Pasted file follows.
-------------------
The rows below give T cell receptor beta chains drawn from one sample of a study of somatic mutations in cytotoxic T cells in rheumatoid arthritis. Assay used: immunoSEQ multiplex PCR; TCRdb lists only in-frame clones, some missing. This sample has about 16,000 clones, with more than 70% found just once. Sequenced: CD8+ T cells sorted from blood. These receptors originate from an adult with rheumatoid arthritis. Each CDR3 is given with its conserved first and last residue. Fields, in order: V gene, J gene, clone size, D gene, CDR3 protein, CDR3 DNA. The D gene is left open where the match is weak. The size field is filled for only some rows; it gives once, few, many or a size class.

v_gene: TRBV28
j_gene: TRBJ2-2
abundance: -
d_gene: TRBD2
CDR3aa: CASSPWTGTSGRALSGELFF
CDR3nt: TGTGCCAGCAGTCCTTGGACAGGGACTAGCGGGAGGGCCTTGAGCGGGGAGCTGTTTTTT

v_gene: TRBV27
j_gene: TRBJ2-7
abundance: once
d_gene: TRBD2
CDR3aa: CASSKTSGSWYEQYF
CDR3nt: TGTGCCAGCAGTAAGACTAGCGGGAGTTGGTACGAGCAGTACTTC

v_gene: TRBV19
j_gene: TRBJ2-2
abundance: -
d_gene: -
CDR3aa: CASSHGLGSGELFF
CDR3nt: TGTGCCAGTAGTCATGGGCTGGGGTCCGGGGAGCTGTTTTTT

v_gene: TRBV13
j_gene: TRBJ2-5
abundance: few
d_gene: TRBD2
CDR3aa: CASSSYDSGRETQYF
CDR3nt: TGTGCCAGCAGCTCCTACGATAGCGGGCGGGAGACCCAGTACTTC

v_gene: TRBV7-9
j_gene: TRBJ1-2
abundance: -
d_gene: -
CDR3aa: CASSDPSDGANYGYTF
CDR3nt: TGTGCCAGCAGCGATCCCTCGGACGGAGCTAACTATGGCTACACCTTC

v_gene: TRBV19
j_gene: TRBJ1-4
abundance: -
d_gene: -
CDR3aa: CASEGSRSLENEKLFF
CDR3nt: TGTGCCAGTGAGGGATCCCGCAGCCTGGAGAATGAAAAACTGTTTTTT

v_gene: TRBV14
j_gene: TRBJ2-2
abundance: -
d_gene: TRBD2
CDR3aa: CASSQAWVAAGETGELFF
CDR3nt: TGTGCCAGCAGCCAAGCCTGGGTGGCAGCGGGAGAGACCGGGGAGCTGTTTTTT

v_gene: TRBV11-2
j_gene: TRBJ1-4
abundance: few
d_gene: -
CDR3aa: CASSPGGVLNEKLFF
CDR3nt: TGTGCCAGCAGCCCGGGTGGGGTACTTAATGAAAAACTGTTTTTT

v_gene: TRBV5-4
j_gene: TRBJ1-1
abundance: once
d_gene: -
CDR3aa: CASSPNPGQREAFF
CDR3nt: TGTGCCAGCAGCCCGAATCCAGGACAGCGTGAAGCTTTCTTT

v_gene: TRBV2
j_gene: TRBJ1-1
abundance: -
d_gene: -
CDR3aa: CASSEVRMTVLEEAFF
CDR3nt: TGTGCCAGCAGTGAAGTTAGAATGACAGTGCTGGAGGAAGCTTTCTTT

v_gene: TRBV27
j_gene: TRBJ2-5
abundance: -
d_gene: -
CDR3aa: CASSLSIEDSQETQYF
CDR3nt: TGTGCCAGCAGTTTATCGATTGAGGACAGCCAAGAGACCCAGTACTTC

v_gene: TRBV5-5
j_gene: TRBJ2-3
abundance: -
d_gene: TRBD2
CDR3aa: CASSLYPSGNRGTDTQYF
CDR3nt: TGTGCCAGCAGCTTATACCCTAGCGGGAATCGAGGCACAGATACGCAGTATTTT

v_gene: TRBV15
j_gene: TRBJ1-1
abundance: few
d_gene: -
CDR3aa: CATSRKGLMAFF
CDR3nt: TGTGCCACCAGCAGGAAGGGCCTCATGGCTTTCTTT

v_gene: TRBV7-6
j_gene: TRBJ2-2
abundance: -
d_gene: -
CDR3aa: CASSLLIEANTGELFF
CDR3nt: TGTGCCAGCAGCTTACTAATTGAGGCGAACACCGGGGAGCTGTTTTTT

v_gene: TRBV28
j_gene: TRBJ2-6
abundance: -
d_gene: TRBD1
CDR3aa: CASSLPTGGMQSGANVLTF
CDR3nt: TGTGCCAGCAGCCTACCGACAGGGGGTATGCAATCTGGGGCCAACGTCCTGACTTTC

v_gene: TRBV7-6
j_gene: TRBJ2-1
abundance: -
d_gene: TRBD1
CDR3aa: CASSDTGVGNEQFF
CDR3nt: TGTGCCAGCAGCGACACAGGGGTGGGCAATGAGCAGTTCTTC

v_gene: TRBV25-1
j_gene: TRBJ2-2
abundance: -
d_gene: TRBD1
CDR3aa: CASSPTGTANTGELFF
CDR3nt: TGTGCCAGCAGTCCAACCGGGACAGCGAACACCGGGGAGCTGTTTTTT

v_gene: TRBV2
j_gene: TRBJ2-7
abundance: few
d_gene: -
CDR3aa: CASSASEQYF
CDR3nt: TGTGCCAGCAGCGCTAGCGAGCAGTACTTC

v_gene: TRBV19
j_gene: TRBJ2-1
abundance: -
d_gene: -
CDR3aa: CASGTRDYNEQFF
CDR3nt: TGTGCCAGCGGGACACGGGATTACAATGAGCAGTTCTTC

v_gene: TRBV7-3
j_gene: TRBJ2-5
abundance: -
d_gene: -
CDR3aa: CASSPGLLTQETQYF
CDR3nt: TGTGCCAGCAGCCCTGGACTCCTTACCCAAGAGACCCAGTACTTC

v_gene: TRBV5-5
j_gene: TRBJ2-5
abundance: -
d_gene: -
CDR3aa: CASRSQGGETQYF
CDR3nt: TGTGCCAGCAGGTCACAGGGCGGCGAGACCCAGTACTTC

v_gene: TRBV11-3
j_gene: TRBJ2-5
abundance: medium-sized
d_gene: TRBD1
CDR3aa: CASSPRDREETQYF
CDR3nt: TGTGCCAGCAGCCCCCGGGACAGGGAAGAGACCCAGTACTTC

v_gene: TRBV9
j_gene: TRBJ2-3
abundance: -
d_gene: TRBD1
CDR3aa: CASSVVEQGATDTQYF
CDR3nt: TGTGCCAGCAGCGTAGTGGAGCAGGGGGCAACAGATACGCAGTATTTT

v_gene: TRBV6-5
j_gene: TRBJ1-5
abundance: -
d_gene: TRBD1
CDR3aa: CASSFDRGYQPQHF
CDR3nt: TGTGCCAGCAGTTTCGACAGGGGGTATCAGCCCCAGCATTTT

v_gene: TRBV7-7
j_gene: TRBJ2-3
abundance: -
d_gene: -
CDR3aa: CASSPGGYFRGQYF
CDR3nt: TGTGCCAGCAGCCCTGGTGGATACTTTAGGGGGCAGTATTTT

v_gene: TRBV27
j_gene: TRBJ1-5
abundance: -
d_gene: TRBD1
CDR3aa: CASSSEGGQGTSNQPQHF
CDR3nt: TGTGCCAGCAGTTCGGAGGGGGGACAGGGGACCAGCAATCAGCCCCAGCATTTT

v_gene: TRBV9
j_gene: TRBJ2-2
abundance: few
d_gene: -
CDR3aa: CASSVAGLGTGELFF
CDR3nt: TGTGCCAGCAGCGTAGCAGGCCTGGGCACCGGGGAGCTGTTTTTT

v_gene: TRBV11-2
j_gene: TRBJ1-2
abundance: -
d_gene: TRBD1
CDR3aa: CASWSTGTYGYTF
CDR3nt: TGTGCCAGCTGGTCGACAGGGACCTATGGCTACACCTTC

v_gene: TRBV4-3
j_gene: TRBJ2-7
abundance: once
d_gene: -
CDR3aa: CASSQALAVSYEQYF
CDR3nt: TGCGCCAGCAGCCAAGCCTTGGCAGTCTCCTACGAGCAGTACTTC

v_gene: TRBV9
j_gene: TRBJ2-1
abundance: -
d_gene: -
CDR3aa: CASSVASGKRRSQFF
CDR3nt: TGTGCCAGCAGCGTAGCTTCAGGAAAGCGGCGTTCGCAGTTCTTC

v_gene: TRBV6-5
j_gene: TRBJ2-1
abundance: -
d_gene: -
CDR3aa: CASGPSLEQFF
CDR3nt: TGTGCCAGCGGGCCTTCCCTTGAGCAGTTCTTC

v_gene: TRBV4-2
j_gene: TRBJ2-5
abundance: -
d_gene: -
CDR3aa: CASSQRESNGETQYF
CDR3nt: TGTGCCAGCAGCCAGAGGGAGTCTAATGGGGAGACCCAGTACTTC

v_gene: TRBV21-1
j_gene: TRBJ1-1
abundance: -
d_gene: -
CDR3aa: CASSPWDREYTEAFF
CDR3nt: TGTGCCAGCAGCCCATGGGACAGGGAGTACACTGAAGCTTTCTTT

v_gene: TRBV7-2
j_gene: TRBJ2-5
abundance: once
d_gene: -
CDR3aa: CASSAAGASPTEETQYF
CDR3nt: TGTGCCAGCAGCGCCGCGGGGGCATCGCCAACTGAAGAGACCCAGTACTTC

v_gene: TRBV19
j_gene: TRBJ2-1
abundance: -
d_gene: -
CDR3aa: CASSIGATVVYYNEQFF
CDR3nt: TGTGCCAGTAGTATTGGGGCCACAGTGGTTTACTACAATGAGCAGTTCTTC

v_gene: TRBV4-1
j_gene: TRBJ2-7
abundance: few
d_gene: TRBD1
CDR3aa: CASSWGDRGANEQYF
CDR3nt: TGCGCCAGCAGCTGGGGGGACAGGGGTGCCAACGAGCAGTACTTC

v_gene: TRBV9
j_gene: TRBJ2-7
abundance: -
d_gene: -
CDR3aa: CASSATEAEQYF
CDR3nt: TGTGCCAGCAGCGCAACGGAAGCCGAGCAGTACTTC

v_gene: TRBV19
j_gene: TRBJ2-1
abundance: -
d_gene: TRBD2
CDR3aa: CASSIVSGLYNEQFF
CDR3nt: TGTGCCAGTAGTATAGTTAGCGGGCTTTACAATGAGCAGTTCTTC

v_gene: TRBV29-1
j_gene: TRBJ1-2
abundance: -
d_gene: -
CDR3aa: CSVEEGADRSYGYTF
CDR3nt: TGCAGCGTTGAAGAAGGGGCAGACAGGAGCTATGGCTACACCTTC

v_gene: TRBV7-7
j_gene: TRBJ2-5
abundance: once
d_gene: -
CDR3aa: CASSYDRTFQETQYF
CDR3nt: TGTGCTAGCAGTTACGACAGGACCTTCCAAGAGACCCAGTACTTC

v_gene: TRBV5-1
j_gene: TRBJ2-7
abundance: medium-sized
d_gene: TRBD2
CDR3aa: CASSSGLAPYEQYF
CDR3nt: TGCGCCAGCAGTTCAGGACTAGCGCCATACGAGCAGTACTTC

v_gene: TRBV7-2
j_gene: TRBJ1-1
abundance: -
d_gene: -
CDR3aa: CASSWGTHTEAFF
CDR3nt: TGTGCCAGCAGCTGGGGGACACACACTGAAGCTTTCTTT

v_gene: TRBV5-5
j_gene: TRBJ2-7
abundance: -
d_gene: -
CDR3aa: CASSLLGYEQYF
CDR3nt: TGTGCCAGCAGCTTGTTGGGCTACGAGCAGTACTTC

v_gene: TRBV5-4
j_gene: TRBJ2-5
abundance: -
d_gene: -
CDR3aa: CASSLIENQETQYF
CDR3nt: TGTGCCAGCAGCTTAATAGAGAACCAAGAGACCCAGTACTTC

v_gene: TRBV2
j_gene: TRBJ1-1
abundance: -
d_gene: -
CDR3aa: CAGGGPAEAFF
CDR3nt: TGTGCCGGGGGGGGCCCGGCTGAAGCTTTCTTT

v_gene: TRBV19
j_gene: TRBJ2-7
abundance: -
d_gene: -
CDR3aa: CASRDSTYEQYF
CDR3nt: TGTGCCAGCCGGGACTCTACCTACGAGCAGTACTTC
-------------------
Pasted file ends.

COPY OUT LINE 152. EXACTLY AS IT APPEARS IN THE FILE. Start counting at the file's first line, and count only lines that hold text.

v_gene: TRBV27